Meanwhile in the late spring and early fall, Sandhill Cranes can be found at their breeding grounds. Some breed in Michigan, Minnesota and Wisconsin, while others breed in Alaska, Idaho, and Oregon.

Three subpopulations of Sandhill Cranes do not migrate, however. The Mississippi Sandhill Crane can be found on the southeastern coast of Mississippi.

Meanwhile, Florida Sandhill Cranes live in the many inland wetlands of Florida, and the Cuban Sandhill Crane live exclusively in the savannas, wetlands, and grasslands of Cuba. Both the Cuban and Mississippi Sandhill Cranes are critically endangered.

Conservation Status

The biggest threats facing Sandhill Cranes are habitat loss, wetland loss, and development.

The Mississippi Sandhill Crane and the Cuban Sandhill Crane are federally listed as endangered on the Endangered Species List.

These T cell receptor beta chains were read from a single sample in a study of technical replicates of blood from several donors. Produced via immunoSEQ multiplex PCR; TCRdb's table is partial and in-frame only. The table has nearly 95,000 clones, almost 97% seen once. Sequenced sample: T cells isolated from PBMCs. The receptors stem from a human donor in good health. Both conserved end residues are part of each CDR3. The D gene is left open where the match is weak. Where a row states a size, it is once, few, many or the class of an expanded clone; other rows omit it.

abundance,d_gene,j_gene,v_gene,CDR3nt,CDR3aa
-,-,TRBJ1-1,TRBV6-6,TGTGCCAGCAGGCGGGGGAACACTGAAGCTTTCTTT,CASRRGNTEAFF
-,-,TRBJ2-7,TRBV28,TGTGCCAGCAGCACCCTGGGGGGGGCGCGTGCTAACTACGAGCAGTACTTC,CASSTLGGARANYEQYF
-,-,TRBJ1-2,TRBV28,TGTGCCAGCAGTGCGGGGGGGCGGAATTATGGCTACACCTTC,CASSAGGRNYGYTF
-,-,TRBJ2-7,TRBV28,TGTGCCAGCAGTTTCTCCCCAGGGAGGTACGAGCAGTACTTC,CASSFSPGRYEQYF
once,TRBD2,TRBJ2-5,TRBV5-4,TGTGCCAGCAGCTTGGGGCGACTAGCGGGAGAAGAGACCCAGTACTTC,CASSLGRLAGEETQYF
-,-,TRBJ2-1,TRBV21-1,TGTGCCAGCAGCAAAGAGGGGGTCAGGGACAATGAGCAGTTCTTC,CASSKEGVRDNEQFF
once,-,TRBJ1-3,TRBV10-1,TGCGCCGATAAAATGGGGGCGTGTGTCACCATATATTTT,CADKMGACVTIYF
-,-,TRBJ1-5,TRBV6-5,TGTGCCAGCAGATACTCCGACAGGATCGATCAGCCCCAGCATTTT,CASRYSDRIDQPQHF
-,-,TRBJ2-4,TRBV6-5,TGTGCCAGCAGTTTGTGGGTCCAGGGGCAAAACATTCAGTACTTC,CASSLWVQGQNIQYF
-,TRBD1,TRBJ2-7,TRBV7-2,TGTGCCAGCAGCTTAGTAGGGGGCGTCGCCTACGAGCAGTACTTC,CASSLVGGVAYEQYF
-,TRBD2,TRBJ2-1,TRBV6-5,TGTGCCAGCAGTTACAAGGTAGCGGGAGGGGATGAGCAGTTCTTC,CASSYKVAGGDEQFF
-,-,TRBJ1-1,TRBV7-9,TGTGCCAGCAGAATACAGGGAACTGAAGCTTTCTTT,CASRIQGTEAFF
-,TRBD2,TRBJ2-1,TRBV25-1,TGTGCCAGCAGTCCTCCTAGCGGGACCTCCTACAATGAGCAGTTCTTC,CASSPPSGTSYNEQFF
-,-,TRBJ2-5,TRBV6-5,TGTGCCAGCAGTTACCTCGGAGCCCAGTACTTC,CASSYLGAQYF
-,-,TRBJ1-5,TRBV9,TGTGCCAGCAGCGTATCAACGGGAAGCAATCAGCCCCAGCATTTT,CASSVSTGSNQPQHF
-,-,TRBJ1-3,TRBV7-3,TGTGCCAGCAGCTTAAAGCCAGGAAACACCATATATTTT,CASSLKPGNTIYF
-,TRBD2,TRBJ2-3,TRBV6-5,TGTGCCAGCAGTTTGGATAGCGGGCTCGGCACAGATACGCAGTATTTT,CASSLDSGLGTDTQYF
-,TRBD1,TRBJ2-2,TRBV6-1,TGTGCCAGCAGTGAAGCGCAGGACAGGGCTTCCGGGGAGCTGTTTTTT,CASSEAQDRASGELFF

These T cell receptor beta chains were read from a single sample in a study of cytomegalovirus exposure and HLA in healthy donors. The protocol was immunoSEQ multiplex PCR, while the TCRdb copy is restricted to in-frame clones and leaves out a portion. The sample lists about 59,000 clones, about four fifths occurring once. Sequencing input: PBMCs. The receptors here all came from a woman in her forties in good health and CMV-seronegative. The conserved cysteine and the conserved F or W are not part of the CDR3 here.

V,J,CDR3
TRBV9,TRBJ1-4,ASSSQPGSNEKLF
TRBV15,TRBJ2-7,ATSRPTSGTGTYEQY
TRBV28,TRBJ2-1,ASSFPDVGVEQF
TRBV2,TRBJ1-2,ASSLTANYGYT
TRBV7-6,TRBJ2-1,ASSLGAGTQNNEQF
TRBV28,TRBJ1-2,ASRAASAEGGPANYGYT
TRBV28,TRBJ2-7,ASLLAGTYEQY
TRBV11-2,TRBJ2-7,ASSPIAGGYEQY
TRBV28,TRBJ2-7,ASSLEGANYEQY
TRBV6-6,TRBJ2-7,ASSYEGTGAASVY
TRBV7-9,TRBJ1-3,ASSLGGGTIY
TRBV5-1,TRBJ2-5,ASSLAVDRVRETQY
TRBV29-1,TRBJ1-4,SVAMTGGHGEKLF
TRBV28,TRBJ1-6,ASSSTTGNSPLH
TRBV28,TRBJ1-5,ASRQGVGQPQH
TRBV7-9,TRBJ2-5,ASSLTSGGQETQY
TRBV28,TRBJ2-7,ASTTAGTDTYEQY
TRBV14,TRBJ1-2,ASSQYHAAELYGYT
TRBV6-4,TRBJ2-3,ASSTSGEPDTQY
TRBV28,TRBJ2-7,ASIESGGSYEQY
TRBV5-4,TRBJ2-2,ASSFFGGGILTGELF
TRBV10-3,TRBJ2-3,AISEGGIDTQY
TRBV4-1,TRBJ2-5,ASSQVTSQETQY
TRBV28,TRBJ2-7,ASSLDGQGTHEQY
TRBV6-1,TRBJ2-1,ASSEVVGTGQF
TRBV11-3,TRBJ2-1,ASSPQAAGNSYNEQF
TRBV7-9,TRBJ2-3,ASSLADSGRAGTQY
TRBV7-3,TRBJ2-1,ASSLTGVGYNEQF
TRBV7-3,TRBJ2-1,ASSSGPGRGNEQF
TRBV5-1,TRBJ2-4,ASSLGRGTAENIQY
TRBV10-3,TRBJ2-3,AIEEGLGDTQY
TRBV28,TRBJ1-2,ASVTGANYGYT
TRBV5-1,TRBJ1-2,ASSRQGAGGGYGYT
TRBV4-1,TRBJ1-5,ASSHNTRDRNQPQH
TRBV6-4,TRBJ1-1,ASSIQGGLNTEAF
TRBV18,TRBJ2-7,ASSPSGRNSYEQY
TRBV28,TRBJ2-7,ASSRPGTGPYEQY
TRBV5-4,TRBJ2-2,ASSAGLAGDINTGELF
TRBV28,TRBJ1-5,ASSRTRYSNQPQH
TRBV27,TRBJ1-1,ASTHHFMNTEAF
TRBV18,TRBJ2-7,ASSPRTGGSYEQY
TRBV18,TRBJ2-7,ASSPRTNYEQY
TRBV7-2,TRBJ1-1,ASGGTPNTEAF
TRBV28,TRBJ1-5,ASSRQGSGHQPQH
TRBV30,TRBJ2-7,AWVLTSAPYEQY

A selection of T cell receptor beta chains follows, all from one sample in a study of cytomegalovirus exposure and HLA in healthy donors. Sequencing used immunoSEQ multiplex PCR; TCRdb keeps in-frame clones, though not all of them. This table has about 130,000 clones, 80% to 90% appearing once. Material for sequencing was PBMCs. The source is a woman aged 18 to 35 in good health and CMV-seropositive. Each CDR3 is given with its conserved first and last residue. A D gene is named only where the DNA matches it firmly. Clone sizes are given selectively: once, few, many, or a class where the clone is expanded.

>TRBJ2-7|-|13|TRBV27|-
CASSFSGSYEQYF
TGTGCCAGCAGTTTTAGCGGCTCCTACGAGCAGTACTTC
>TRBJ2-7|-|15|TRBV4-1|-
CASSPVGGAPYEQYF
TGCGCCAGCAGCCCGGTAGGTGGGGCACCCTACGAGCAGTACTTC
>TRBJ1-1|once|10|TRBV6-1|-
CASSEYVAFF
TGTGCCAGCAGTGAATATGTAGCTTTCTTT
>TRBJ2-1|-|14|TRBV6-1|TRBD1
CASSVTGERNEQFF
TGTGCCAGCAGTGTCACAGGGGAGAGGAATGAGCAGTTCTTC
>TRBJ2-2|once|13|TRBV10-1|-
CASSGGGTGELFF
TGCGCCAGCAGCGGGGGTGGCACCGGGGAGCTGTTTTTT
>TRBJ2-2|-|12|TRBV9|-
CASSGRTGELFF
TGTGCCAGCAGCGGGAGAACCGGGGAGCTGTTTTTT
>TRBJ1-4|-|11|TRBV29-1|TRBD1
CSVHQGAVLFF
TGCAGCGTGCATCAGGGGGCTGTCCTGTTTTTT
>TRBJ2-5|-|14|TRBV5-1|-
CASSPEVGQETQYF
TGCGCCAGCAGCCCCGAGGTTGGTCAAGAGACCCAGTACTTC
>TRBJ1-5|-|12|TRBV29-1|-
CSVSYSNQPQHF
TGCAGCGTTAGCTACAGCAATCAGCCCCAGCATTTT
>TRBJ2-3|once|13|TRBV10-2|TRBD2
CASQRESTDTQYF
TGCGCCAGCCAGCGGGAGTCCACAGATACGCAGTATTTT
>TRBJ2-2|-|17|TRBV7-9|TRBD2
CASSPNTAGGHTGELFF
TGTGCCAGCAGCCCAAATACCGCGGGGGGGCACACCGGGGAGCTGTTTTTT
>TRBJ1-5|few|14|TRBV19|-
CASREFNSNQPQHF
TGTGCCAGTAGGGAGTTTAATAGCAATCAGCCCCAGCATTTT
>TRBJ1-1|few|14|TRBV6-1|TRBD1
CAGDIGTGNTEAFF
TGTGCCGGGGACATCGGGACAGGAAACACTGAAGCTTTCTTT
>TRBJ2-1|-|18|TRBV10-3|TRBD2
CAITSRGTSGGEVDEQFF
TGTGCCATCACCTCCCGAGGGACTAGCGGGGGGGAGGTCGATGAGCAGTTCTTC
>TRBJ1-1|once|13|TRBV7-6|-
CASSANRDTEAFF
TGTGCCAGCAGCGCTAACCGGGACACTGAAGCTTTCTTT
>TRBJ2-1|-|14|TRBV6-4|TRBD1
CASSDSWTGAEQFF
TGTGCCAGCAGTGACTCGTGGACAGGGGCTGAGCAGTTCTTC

Fun Facts

Sandhill Cranes have the nickname ‘Watchmen of the Swamp.’ This is because while they’re on the ground eating, they will keep an eye out for predators and if they spot danger, they will emit a loud alarm to call to warn their fellow cranes.

Sandhill Crane chicks are also called ‘colts.’

Sandhill Crane chicks are ready to leave the nest and can even start swimming within 8 hours of hatching. Although the chicks are independently mobile, they will stay with their parents up to 10 months after being born.

The oldest known fossil of a Sandhill Crane was found in the Macasphalt Shell Pit in Florida and is estimated to be 2.5 million years old.

During migration, Sandhill Cranes can travel more than 200 miles (about 321km) a day. They’re also fast fliers, able to reach speeds of up to 35 miles per hour (56kph).